Northamptonshire ease teacher concerns over ‘Next Generation Council’

Northamptonshire ease teacher concerns over 'Next Generation Council'

Council bosses have moved to ease fears about changes in education provision amid plans to outsource all of a local authority’s services to “specialist social enterprises”.

Northamptonshire County Council announced the “Next Generation Council” plans last week in a bid to make £148m budget cuts over the next five years.

It will include moving most of its 4,000 staff to four new bodies, which will be commissioned to run services by a remaining 150 ‘core’ staff.

The overhaul has been billed as one of the biggest ever changes to public services in the council’s 125 year history.

Schools Week reported the proposals last week, leading to worried teachers raising concerns about the potential changes.

However the council has released more details this week to clarify the new model is not expected to significantly impact on schools.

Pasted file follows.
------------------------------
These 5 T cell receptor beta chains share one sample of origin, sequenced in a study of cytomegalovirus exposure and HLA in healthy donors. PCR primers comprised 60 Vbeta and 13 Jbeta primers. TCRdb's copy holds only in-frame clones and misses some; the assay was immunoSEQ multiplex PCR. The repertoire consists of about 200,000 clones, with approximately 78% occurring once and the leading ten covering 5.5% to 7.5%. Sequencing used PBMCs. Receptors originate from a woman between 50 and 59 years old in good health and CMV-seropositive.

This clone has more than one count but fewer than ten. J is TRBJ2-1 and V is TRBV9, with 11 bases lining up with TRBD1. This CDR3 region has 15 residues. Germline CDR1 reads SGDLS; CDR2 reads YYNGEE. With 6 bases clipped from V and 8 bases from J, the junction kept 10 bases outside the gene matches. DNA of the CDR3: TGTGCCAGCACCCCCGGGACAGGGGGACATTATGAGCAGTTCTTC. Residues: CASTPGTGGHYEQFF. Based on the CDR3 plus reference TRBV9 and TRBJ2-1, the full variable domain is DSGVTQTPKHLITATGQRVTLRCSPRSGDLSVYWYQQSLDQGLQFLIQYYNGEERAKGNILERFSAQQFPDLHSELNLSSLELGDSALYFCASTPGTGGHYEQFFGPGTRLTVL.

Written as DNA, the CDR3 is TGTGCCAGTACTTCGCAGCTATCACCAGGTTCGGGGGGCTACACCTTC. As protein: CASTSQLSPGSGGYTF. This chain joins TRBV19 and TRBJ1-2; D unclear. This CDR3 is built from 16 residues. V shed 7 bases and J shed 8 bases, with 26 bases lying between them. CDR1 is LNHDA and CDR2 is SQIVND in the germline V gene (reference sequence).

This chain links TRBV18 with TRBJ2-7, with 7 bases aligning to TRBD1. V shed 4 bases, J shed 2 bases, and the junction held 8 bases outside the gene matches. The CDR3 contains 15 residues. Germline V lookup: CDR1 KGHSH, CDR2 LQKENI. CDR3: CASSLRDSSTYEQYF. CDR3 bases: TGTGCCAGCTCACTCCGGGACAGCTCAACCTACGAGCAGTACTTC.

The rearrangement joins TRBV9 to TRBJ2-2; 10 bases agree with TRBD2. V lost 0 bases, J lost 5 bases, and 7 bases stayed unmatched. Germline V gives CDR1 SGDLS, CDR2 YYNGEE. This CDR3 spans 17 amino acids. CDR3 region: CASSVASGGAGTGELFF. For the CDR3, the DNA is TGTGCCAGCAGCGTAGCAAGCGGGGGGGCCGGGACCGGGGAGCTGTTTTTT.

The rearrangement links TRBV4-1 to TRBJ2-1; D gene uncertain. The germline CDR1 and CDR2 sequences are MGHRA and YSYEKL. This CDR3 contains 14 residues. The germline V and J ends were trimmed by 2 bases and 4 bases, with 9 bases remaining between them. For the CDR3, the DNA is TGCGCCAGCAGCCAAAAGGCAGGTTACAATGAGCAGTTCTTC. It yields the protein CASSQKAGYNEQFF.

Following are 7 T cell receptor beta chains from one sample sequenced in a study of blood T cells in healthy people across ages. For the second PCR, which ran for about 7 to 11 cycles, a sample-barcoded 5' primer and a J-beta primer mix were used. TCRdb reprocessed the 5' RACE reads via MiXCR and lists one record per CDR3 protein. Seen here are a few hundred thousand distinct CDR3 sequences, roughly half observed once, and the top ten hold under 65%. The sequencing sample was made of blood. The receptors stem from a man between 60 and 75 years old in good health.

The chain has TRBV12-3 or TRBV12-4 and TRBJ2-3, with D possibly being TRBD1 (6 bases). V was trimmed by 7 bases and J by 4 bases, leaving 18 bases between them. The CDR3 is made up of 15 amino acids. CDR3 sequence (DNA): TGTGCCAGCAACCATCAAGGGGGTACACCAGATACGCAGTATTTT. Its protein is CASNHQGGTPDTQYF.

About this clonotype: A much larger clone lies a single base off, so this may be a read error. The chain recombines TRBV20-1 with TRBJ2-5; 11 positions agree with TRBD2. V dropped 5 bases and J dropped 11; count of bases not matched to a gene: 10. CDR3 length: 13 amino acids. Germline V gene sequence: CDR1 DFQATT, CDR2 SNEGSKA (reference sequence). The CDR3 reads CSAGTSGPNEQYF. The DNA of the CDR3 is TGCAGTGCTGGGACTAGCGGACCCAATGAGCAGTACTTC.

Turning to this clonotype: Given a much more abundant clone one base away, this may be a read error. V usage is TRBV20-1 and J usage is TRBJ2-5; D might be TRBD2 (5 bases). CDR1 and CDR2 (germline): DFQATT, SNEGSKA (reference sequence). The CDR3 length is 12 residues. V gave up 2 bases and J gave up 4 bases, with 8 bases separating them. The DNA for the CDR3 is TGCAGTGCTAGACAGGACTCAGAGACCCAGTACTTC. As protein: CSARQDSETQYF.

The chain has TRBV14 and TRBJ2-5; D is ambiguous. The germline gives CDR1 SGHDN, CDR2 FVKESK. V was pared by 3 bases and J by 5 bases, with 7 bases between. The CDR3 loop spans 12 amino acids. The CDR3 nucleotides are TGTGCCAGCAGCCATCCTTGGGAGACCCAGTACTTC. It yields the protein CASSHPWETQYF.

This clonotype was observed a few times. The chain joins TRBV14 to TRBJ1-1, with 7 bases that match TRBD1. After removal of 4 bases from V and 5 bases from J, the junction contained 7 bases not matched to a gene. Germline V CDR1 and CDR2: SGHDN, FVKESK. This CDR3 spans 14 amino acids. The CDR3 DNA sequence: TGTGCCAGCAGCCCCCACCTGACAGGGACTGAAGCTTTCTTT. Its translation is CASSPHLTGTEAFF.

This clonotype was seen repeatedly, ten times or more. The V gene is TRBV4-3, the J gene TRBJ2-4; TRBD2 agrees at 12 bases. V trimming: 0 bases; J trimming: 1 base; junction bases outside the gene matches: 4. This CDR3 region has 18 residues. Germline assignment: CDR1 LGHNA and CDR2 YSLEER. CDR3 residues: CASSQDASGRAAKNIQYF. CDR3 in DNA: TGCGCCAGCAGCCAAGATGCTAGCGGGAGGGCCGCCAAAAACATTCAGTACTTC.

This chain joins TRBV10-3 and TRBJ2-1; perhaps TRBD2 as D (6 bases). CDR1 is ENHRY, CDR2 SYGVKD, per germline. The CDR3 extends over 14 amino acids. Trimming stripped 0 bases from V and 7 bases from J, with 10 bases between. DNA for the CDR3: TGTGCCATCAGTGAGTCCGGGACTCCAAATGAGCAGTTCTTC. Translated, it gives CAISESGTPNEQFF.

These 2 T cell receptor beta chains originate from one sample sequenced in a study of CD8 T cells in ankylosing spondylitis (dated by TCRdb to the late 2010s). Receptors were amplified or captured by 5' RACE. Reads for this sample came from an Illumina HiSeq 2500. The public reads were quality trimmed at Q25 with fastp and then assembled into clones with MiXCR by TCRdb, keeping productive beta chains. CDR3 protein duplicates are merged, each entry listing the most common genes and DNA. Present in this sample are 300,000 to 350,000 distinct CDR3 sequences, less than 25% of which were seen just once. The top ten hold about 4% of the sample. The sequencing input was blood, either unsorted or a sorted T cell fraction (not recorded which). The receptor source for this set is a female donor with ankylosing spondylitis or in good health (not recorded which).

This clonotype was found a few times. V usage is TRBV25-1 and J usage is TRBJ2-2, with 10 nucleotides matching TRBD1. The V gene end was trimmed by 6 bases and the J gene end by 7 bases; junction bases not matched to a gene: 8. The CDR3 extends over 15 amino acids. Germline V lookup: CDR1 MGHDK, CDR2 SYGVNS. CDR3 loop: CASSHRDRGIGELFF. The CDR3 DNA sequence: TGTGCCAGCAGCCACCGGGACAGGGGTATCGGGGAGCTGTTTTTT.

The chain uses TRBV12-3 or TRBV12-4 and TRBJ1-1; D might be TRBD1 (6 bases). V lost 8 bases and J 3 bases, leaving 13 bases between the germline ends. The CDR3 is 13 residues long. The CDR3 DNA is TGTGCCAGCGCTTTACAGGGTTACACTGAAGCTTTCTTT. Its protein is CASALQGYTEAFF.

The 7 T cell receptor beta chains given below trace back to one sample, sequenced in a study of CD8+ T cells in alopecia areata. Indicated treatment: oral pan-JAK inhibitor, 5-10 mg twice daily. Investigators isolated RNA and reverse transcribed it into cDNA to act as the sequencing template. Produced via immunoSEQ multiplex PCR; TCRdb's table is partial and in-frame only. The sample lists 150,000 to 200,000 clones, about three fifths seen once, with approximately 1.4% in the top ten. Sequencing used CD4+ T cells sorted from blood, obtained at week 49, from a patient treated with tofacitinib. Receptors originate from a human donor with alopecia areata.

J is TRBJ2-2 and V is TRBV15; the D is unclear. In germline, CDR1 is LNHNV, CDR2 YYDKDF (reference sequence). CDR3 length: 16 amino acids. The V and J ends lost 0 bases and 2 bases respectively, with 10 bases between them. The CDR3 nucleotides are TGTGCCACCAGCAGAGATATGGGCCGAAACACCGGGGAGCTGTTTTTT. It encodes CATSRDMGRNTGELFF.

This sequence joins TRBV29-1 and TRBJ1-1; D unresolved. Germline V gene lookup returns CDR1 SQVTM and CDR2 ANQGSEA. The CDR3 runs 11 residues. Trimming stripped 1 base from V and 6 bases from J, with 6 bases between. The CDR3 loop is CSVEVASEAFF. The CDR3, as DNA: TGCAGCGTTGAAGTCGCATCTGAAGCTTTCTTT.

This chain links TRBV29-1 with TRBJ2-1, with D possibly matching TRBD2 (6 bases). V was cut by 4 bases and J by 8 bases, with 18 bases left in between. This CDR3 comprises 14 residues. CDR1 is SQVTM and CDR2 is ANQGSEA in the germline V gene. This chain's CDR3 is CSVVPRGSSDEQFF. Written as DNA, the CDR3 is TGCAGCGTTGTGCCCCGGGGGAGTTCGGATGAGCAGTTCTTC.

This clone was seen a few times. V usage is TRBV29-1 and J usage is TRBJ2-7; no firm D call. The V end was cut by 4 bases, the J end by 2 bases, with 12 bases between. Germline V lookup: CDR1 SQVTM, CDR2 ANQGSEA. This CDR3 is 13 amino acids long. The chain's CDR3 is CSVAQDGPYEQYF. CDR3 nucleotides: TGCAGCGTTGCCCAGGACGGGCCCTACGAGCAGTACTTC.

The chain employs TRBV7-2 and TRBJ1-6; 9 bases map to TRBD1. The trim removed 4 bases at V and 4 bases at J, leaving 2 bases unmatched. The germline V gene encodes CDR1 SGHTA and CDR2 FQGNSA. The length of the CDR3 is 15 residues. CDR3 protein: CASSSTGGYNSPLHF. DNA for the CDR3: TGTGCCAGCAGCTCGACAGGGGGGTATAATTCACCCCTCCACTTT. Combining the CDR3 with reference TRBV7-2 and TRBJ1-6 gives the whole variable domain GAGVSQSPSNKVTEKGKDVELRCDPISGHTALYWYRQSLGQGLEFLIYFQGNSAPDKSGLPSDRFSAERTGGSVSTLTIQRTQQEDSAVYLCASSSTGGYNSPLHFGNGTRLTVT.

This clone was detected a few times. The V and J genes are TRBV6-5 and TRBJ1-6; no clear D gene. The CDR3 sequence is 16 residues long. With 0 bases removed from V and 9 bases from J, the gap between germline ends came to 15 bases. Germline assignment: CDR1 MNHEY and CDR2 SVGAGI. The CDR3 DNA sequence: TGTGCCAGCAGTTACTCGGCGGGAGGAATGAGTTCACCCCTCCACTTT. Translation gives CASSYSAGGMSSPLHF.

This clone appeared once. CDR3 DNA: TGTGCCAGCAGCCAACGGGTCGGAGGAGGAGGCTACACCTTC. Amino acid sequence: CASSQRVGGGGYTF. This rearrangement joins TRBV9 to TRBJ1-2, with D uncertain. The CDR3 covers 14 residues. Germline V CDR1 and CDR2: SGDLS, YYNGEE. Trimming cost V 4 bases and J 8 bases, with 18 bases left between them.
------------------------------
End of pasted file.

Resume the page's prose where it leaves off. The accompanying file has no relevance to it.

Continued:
The county’s schools currently buy their back office function services, including finance, IT and HR, from LGSS – a public sector shared services organisation owned by both Northamptonshire and Cambridgeshire county councils. The council said it expects this arrangement to continue.

A council spokesperson added: “The development of the next generation model for the council shouldn’t really have an impact on schools in the county as they are relatively autonomous in their operations.”

The council’s education services, such as strategic planning and admissions, are expected to fall under the remit of the new “children services mutual” organisation. It would be employed by the council to deliver “safeguarding and other services for young people”, however the council stressed plans are still at an early stage.

The council wants the new bodies to be up and running within five years. The other organisations to be set up will fall under “accountable care”, “wellbeing community” and “place shaping”.

Work will now start on setting up the first body, a wellbeing community interest company.

Bill Parker, cabinet member for finance, added: “As well as these larger organisations the message is clear that other services would also be able to form new enterprises either as private businesses, social enterprises, charities or as part of the voluntary sector. They would all be free to win other contracts to generate additional income to help reduce their costs to the council.”

The plan was approved by councillors on Thursday last week.